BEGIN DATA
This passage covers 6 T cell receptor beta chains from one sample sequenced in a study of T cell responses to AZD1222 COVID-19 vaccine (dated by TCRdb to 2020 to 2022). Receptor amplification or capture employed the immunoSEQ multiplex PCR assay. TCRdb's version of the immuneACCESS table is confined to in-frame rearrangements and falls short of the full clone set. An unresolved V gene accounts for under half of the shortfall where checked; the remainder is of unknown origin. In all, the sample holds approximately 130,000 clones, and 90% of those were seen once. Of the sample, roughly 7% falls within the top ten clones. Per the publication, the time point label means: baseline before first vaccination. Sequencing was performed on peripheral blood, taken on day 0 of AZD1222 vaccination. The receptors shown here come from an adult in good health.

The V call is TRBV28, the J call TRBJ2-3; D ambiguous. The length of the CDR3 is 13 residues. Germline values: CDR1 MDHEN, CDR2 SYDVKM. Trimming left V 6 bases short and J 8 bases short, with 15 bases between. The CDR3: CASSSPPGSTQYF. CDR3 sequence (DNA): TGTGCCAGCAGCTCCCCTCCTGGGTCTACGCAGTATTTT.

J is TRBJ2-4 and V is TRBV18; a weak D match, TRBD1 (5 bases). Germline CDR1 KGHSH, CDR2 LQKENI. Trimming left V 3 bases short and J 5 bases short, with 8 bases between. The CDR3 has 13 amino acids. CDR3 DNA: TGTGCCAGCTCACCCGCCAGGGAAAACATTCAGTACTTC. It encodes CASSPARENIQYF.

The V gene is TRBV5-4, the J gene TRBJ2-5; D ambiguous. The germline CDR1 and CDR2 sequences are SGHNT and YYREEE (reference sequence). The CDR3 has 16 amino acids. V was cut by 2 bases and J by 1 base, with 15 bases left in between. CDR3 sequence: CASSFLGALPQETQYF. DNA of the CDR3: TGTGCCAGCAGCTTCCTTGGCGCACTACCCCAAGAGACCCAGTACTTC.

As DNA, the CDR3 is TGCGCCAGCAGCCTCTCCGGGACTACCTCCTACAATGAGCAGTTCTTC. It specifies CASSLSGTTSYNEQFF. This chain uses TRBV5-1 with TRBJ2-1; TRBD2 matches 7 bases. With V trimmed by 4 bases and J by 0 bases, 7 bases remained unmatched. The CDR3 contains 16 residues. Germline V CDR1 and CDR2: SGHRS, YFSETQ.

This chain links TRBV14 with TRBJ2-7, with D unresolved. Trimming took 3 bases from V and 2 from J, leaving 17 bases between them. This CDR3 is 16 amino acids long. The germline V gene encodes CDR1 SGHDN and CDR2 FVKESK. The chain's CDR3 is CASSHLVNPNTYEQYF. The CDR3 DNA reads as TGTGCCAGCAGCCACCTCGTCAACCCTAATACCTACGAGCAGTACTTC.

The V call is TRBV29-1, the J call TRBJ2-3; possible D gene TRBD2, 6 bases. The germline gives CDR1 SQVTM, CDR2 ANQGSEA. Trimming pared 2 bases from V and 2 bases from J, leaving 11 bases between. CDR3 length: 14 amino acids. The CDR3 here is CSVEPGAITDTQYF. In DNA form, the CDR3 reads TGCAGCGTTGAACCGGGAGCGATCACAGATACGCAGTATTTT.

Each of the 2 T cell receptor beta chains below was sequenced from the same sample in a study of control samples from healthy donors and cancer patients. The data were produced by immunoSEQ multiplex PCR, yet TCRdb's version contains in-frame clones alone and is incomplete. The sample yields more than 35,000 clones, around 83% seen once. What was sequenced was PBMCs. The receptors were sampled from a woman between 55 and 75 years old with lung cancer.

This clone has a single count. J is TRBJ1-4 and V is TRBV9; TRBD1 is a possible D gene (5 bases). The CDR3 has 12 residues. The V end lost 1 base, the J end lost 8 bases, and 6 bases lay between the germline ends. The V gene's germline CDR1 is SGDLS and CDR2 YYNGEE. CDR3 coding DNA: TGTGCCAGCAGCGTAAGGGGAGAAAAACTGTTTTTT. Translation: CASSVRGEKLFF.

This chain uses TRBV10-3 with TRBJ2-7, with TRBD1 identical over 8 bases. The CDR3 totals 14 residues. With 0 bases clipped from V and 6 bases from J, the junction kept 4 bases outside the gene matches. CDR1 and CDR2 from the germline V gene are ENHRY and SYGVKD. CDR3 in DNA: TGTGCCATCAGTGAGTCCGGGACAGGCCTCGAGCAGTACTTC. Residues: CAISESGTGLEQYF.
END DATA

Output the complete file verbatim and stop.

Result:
This passage covers 6 T cell receptor beta chains from one sample sequenced in a study of T cell responses to AZD1222 COVID-19 vaccine (dated by TCRdb to 2020 to 2022). Receptor amplification or capture employed the immunoSEQ multiplex PCR assay. TCRdb's version of the immuneACCESS table is confined to in-frame rearrangements and falls short of the full clone set. An unresolved V gene accounts for under half of the shortfall where checked; the remainder is of unknown origin. In all, the sample holds approximately 130,000 clones, and 90% of those were seen once. Of the sample, roughly 7% falls within the top ten clones. Per the publication, the time point label means: baseline before first vaccination. Sequencing was performed on peripheral blood, taken on day 0 of AZD1222 vaccination. The receptors shown here come from an adult in good health.

The V call is TRBV28, the J call TRBJ2-3; D ambiguous. The length of the CDR3 is 13 residues. Germline values: CDR1 MDHEN, CDR2 SYDVKM. Trimming left V 6 bases short and J 8 bases short, with 15 bases between. The CDR3: CASSSPPGSTQYF. CDR3 sequence (DNA): TGTGCCAGCAGCTCCCCTCCTGGGTCTACGCAGTATTTT.

J is TRBJ2-4 and V is TRBV18; a weak D match, TRBD1 (5 bases). Germline CDR1 KGHSH, CDR2 LQKENI. Trimming left V 3 bases short and J 5 bases short, with 8 bases between. The CDR3 has 13 amino acids. CDR3 DNA: TGTGCCAGCTCACCCGCCAGGGAAAACATTCAGTACTTC. It encodes CASSPARENIQYF.

The V gene is TRBV5-4, the J gene TRBJ2-5; D ambiguous. The germline CDR1 and CDR2 sequences are SGHNT and YYREEE (reference sequence). The CDR3 has 16 amino acids. V was cut by 2 bases and J by 1 base, with 15 bases left in between. CDR3 sequence: CASSFLGALPQETQYF. DNA of the CDR3: TGTGCCAGCAGCTTCCTTGGCGCACTACCCCAAGAGACCCAGTACTTC.

As DNA, the CDR3 is TGCGCCAGCAGCCTCTCCGGGACTACCTCCTACAATGAGCAGTTCTTC. It specifies CASSLSGTTSYNEQFF. This chain uses TRBV5-1 with TRBJ2-1; TRBD2 matches 7 bases. With V trimmed by 4 bases and J by 0 bases, 7 bases remained unmatched. The CDR3 contains 16 residues. Germline V CDR1 and CDR2: SGHRS, YFSETQ.

This chain links TRBV14 with TRBJ2-7, with D unresolved. Trimming took 3 bases from V and 2 from J, leaving 17 bases between them. This CDR3 is 16 amino acids long. The germline V gene encodes CDR1 SGHDN and CDR2 FVKESK. The chain's CDR3 is CASSHLVNPNTYEQYF. The CDR3 DNA reads as TGTGCCAGCAGCCACCTCGTCAACCCTAATACCTACGAGCAGTACTTC.

The V call is TRBV29-1, the J call TRBJ2-3; possible D gene TRBD2, 6 bases. The germline gives CDR1 SQVTM, CDR2 ANQGSEA. Trimming pared 2 bases from V and 2 bases from J, leaving 11 bases between. CDR3 length: 14 amino acids. The CDR3 here is CSVEPGAITDTQYF. In DNA form, the CDR3 reads TGCAGCGTTGAACCGGGAGCGATCACAGATACGCAGTATTTT.

Each of the 2 T cell receptor beta chains below was sequenced from the same sample in a study of control samples from healthy donors and cancer patients. The data were produced by immunoSEQ multiplex PCR, yet TCRdb's version contains in-frame clones alone and is incomplete. The sample yields more than 35,000 clones, around 83% seen once. What was sequenced was PBMCs. The receptors were sampled from a woman between 55 and 75 years old with lung cancer.

This clone has a single count. J is TRBJ1-4 and V is TRBV9; TRBD1 is a possible D gene (5 bases). The CDR3 has 12 residues. The V end lost 1 base, the J end lost 8 bases, and 6 bases lay between the germline ends. The V gene's germline CDR1 is SGDLS and CDR2 YYNGEE. CDR3 coding DNA: TGTGCCAGCAGCGTAAGGGGAGAAAAACTGTTTTTT. Translation: CASSVRGEKLFF.

This chain uses TRBV10-3 with TRBJ2-7, with TRBD1 identical over 8 bases. The CDR3 totals 14 residues. With 0 bases clipped from V and 6 bases from J, the junction kept 4 bases outside the gene matches. CDR1 and CDR2 from the germline V gene are ENHRY and SYGVKD. CDR3 in DNA: TGTGCCATCAGTGAGTCCGGGACAGGCCTCGAGCAGTACTTC. Residues: CAISESGTGLEQYF.